The Paradise Papers Continue to Shed Light on the Use of Offshore Tax Havens
The Paradise Papers represent the latest large-scale leak of financial documents believed to link thousands of companies and individuals to hidden offshore accounts and secret tax havens. The leak was massive, totaling some 1,400GB of data—that translates to an estimated 13.4 million documents covering a period from 1950 to 2016.[i]Nearly half of the leaked documents come from corporate registries in Caribbean jurisdictions.[ii]The leaked documents reveal information about the world of offshore finance and implicate a number of the world’s “elite” and ultra-wealthy.[iii]
The leak’s timing is particularly interesting in light of the IRS’s recent announcement that it will soon be ending the Offshore Voluntary Disclosures Program. For insight, see our prior post, Last Call: The Offshore Voluntary Disclosure Program to End.
Similar to the 2016 Panama Papers leak (see our prior posts, A Brave New World: The Panama Papers and the United States’ Role as a Tax Haven), A Brave New World: The Panama Papers and the United States’ Role as a Tax Haven) an anonymous “John Doe” leaked data to the German Newspaper Süddeutsche Zeitung.[iv]The paper then called on the International Consortium of Investigative Journalists (ICIJ) to lead the investigation.[v]Currently, hundreds of media groups from at least 67 countries are investigating the papers, and governments have opened criminal and civil investigations as well.[vi]
Offshore tax evasion is a significant contributor to the estimated annual “tax gap.” One study, for example, found that the United States loses about 16.6 percent of its total corporate tax income due to tax avoidance and other loopholes annually.[vii]Other countries show lost taxes of up to a third. The IRS estimates that a very substantial amount of taxes go uncollected each year because of unreported offshore activity.
The Paradise papers have further exposed the underworld of the offshore finance industry and have triggered hundreds of investigations worldwide.[viii]These investigations have put a number of companies and political figures in the crosshairs.[ix] The leak’s timing is particularly interesting in light of the IRS’s recent announcement that it will soon be ending the Offshore Voluntary Disclosures Program. For insight, see our prior post, Last Call: The Offshore Voluntary Disclosure Program to End.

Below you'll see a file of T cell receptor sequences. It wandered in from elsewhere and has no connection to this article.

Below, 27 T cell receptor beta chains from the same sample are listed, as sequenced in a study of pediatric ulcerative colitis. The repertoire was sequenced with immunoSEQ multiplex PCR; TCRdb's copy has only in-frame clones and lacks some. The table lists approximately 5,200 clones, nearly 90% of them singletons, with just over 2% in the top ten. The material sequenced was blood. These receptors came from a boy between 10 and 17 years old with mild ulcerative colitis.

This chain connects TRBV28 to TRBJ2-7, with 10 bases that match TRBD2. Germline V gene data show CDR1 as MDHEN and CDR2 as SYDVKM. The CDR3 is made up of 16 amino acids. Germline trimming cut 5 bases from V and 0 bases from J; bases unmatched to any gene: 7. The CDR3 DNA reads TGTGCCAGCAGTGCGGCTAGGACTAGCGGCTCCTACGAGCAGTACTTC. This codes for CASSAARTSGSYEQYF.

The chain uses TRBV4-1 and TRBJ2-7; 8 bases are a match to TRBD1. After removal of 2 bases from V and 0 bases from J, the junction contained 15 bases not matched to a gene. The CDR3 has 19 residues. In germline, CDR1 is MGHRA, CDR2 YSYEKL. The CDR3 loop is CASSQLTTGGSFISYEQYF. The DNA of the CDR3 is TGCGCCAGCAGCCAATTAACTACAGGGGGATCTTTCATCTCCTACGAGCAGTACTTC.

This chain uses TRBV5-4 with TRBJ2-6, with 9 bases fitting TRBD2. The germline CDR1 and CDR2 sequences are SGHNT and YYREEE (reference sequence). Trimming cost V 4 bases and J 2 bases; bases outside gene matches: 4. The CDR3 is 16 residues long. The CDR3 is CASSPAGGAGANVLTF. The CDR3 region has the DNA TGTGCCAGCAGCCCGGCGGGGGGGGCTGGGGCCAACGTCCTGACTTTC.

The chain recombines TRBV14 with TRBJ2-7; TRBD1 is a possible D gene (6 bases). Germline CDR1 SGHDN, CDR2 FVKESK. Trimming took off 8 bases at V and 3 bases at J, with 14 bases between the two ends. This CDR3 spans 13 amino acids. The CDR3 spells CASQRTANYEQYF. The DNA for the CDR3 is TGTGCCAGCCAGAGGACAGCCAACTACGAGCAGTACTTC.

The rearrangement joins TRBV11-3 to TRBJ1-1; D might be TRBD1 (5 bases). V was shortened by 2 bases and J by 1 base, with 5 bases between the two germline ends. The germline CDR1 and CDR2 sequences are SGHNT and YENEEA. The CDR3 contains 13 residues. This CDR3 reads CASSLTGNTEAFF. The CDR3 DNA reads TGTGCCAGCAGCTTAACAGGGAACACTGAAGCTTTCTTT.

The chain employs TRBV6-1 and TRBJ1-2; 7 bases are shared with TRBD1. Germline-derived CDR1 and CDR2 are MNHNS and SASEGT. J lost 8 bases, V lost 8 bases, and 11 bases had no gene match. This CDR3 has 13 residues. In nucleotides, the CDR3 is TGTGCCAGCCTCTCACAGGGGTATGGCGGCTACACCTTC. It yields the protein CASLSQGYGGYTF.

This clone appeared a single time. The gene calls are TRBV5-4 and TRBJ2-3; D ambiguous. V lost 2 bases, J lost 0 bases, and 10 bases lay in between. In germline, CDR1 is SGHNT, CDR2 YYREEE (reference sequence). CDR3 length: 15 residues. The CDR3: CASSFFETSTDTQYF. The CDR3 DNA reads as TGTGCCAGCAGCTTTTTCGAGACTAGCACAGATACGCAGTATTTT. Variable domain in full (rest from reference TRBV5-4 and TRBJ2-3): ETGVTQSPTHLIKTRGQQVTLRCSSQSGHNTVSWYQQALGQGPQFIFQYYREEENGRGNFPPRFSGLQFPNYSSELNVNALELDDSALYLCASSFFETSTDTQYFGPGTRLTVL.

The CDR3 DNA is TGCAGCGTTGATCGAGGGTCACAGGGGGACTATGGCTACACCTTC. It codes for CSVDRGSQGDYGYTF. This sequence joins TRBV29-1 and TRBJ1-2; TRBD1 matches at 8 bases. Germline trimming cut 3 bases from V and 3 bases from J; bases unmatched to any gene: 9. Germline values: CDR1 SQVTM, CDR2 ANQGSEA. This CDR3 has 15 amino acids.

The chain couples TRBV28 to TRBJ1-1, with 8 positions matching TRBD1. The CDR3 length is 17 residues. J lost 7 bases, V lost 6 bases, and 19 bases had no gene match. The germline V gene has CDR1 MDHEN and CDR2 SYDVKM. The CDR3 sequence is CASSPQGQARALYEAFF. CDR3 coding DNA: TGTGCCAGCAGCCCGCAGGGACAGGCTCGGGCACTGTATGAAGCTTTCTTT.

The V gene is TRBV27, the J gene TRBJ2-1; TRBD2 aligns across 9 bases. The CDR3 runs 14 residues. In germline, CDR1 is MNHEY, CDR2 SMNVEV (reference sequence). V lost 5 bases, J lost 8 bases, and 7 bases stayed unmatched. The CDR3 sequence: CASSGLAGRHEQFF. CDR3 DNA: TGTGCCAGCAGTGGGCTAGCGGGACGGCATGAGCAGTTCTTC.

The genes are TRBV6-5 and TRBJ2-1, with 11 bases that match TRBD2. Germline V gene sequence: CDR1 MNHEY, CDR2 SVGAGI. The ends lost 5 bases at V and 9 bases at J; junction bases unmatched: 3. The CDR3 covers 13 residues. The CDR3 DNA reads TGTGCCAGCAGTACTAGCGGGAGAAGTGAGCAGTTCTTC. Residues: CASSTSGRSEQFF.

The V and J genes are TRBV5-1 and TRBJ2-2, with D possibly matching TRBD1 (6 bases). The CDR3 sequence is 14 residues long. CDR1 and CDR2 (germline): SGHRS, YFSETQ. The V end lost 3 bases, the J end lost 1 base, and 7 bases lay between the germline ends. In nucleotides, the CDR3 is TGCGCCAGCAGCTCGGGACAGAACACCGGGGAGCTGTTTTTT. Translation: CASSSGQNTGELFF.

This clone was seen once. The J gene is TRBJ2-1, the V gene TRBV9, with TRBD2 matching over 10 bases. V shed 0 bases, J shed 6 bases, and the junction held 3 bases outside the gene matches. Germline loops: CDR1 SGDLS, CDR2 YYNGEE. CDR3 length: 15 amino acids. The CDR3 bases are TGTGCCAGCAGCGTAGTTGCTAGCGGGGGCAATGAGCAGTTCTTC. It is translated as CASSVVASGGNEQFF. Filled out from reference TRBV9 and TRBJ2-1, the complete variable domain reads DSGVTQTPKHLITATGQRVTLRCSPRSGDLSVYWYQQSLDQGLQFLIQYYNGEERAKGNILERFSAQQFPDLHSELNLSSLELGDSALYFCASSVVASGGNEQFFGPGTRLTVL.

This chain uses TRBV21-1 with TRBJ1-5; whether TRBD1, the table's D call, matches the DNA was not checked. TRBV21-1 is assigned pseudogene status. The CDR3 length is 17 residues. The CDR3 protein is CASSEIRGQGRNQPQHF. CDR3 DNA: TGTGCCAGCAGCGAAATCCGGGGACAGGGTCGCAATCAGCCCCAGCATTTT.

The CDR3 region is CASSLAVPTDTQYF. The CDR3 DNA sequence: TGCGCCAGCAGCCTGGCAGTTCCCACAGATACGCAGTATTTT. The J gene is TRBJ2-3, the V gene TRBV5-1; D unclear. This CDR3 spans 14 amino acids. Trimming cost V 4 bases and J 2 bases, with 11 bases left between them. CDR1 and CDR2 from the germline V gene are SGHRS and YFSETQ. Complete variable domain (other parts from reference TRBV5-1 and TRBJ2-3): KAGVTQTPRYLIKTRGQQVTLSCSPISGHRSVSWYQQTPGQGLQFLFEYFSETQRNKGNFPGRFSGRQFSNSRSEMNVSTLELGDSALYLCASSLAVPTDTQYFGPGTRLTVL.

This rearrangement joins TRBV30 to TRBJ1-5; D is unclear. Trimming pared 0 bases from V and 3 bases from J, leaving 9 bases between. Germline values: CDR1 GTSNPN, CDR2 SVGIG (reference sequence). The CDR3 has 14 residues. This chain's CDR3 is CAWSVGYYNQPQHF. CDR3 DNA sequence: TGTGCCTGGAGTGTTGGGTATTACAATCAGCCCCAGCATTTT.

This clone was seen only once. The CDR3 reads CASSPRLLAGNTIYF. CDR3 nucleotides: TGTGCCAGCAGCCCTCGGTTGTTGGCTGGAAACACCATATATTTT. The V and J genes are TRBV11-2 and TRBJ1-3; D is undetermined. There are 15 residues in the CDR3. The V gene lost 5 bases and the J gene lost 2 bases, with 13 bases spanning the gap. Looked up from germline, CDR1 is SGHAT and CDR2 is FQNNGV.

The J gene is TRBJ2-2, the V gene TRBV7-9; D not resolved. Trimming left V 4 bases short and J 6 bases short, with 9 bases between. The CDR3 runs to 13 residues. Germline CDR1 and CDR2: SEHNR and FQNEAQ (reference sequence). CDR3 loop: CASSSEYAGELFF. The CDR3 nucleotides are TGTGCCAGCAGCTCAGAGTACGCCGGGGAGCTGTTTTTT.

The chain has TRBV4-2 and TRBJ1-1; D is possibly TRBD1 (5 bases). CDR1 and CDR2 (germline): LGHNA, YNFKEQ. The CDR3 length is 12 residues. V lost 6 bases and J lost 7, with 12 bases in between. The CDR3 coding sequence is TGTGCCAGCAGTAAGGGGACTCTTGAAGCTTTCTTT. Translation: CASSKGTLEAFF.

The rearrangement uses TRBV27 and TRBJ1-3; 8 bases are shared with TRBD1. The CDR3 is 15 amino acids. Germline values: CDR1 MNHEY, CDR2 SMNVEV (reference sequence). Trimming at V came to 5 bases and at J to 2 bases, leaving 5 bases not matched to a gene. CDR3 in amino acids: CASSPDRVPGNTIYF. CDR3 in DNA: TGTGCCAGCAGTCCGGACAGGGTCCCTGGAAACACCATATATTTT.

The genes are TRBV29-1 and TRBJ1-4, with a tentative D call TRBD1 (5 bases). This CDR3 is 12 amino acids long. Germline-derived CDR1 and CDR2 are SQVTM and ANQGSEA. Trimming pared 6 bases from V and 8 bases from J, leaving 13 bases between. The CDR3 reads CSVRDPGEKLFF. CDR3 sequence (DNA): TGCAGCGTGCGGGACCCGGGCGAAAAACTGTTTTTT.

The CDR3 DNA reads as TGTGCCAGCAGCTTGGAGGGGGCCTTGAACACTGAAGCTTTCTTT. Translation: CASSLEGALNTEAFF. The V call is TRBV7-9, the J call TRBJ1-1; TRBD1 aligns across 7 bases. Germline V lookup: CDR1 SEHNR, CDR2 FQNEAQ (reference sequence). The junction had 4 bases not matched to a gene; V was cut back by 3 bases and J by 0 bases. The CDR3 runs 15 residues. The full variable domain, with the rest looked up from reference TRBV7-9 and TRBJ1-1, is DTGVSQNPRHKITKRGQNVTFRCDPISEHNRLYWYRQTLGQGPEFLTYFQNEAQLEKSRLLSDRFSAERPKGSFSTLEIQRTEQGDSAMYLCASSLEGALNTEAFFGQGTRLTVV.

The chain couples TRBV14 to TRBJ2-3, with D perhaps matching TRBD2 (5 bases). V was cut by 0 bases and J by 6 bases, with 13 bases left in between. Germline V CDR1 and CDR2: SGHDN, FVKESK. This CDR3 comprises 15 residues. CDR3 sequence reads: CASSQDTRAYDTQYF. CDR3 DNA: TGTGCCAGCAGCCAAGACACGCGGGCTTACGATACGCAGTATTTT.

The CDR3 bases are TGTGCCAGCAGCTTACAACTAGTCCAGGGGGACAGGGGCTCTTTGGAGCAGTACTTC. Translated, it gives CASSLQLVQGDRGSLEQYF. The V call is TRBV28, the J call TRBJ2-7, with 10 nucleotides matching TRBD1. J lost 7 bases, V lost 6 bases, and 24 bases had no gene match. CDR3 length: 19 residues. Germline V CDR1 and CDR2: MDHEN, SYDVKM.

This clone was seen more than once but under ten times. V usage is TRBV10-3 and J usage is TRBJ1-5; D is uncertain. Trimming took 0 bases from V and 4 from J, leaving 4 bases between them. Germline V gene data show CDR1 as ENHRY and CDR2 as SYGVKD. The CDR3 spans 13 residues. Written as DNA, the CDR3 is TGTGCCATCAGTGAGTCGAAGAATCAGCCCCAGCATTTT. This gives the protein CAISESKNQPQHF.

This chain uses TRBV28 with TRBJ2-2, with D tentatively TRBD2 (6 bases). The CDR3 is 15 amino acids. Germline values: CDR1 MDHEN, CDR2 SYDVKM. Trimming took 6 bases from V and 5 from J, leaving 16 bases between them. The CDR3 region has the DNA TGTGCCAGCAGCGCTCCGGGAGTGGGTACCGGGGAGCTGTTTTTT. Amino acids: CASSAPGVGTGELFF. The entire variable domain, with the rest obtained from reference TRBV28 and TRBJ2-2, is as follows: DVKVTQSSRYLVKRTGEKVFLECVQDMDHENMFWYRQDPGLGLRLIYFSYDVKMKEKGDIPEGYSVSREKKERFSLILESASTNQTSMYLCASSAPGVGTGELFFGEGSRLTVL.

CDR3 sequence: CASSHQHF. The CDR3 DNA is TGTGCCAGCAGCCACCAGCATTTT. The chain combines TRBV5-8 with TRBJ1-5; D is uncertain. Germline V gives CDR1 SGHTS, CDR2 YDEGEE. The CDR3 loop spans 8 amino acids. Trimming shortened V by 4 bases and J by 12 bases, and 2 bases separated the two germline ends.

Gerard Ryle, of the ICIJ, put the Paradise Papers leak in perspective: “This leak is important because it is the high end of town. People have dismissed the Mossack Fonseca [,the law firm specializing in offshore accounts that was at the heart of the Panama Papers leak,] Leaks as they were rogue players who would take any client. Most of the offshore world is not like that at all, here you have the gold-plated company[, Appleby].”[x]
Taxpayers with unreported foreign accounts and entities face substantial penalties, and even criminal, exposure. For instance, failing to file a FBAR can result in penalties equal to half the balance of the account. Other information forms may be required as well – such as Forms 5471, 8938, 8621, and 3520. Failing to file these reports can result in significant additional penalties.
Findings So Far
According to reports, the Paradise Papers have so far exposed the “offshore interests and activities of more than 120 politicians and world leaders, including Queen Elizabeth II . . . .[xi]” Reports also indicate that the papers expose the “tax engineering” of more than 100 multinational corporations and a number of multinational companies in Africa and Asia who “use shell companies in Mauritius and Singapore to reduce taxes.[xii]” It is important to keep in mind, however, that there is nothing inherently wrong with owning and maintaining foreign accounts or entities. So showing up on the list should not, in and of itself, be viewed as scandalous. Either way, though, the leak shines a light on an issue that has been a top enforcement priority for the Department of Justice and IRS for several years now. It has prosecuted or civilly audited thousands of taxpayers and collected billions in fines for unreported offshore accounts and assets over the past several years.
As some commentators have noted, the Paradise Papers demonstrate the continued—if not increasingly—widespread use of offshore vehicles, and indicate that offshore tax evasion is likely to continue to be a top enforcement priority for U.S. tax administrators. There will undoubtedly be future—and still larger-scale—leaks to come. In a world of increasing transparency, international tax compliance is more critical than ever.
[i]Everything you need to know about the leak, BBC.com, November 10, 2017, https://www.bbc.com/news/world-41880153 (last visited Mar 28, 2018).
[vii]Gabriel Zucman, Annette Alstadsæter & Niels Johannesen, Tax Evasion and Inequality, https://gabriel-zucman.eu (2017), https://gabriel-zucman.eu/files/AJZ2017.pdf (last visited Mar 28, 2018).
[xi]Paradise Papers Expose Tax Engineering, Mondaq Business Briefing, November 22, 2017, https://www.highbeam.com/doc/1G1-515315417.html?refid=easy_hf (last visited Mar 28, 2018).
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